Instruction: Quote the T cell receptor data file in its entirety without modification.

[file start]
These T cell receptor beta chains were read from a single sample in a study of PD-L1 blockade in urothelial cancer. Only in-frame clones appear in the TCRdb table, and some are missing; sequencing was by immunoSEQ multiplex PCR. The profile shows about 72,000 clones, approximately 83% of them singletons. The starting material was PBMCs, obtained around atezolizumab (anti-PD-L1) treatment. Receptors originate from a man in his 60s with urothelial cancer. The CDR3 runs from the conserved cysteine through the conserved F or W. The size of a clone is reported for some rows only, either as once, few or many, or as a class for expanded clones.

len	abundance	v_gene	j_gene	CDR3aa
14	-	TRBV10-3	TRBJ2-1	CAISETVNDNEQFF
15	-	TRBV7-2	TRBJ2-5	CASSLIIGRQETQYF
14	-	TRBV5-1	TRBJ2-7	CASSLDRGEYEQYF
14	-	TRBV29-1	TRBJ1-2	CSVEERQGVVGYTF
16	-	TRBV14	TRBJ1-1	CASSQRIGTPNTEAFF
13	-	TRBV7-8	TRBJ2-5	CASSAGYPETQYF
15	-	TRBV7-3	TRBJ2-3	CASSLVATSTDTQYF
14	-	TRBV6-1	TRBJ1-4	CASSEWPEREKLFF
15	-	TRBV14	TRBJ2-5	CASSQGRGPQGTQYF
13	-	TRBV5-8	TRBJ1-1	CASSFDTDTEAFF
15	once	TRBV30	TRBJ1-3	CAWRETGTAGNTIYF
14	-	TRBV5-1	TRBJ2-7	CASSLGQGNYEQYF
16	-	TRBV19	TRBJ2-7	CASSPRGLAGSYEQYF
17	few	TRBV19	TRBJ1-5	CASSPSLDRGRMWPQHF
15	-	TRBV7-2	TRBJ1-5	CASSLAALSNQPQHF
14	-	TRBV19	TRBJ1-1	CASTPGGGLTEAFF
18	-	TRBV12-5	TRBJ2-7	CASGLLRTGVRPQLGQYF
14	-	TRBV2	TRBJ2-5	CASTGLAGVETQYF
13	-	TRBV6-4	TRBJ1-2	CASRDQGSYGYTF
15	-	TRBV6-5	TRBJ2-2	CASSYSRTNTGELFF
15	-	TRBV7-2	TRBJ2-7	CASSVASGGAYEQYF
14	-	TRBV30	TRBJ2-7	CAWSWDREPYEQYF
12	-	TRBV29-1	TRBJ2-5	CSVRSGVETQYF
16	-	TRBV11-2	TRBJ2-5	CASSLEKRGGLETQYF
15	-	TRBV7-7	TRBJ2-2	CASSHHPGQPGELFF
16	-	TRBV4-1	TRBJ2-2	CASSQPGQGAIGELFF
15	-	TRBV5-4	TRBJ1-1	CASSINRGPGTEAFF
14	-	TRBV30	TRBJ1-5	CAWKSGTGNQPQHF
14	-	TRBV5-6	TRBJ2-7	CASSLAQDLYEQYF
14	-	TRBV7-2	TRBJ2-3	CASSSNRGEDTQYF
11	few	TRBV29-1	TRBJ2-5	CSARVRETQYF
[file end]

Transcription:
These T cell receptor beta chains were read from a single sample in a study of PD-L1 blockade in urothelial cancer. Only in-frame clones appear in the TCRdb table, and some are missing; sequencing was by immunoSEQ multiplex PCR. The profile shows about 72,000 clones, approximately 83% of them singletons. The starting material was PBMCs, obtained around atezolizumab (anti-PD-L1) treatment. Receptors originate from a man in his 60s with urothelial cancer. The CDR3 runs from the conserved cysteine through the conserved F or W. The size of a clone is reported for some rows only, either as once, few or many, or as a class for expanded clones.

len	abundance	v_gene	j_gene	CDR3aa
14	-	TRBV10-3	TRBJ2-1	CAISETVNDNEQFF
15	-	TRBV7-2	TRBJ2-5	CASSLIIGRQETQYF
14	-	TRBV5-1	TRBJ2-7	CASSLDRGEYEQYF
14	-	TRBV29-1	TRBJ1-2	CSVEERQGVVGYTF
16	-	TRBV14	TRBJ1-1	CASSQRIGTPNTEAFF
13	-	TRBV7-8	TRBJ2-5	CASSAGYPETQYF
15	-	TRBV7-3	TRBJ2-3	CASSLVATSTDTQYF
14	-	TRBV6-1	TRBJ1-4	CASSEWPEREKLFF
15	-	TRBV14	TRBJ2-5	CASSQGRGPQGTQYF
13	-	TRBV5-8	TRBJ1-1	CASSFDTDTEAFF
15	once	TRBV30	TRBJ1-3	CAWRETGTAGNTIYF
14	-	TRBV5-1	TRBJ2-7	CASSLGQGNYEQYF
16	-	TRBV19	TRBJ2-7	CASSPRGLAGSYEQYF
17	few	TRBV19	TRBJ1-5	CASSPSLDRGRMWPQHF
15	-	TRBV7-2	TRBJ1-5	CASSLAALSNQPQHF
14	-	TRBV19	TRBJ1-1	CASTPGGGLTEAFF
18	-	TRBV12-5	TRBJ2-7	CASGLLRTGVRPQLGQYF
14	-	TRBV2	TRBJ2-5	CASTGLAGVETQYF
13	-	TRBV6-4	TRBJ1-2	CASRDQGSYGYTF
15	-	TRBV6-5	TRBJ2-2	CASSYSRTNTGELFF
15	-	TRBV7-2	TRBJ2-7	CASSVASGGAYEQYF
14	-	TRBV30	TRBJ2-7	CAWSWDREPYEQYF
12	-	TRBV29-1	TRBJ2-5	CSVRSGVETQYF
16	-	TRBV11-2	TRBJ2-5	CASSLEKRGGLETQYF
15	-	TRBV7-7	TRBJ2-2	CASSHHPGQPGELFF
16	-	TRBV4-1	TRBJ2-2	CASSQPGQGAIGELFF
15	-	TRBV5-4	TRBJ1-1	CASSINRGPGTEAFF
14	-	TRBV30	TRBJ1-5	CAWKSGTGNQPQHF
14	-	TRBV5-6	TRBJ2-7	CASSLAQDLYEQYF
14	-	TRBV7-2	TRBJ2-3	CASSSNRGEDTQYF
11	few	TRBV29-1	TRBJ2-5	CSARVRETQYF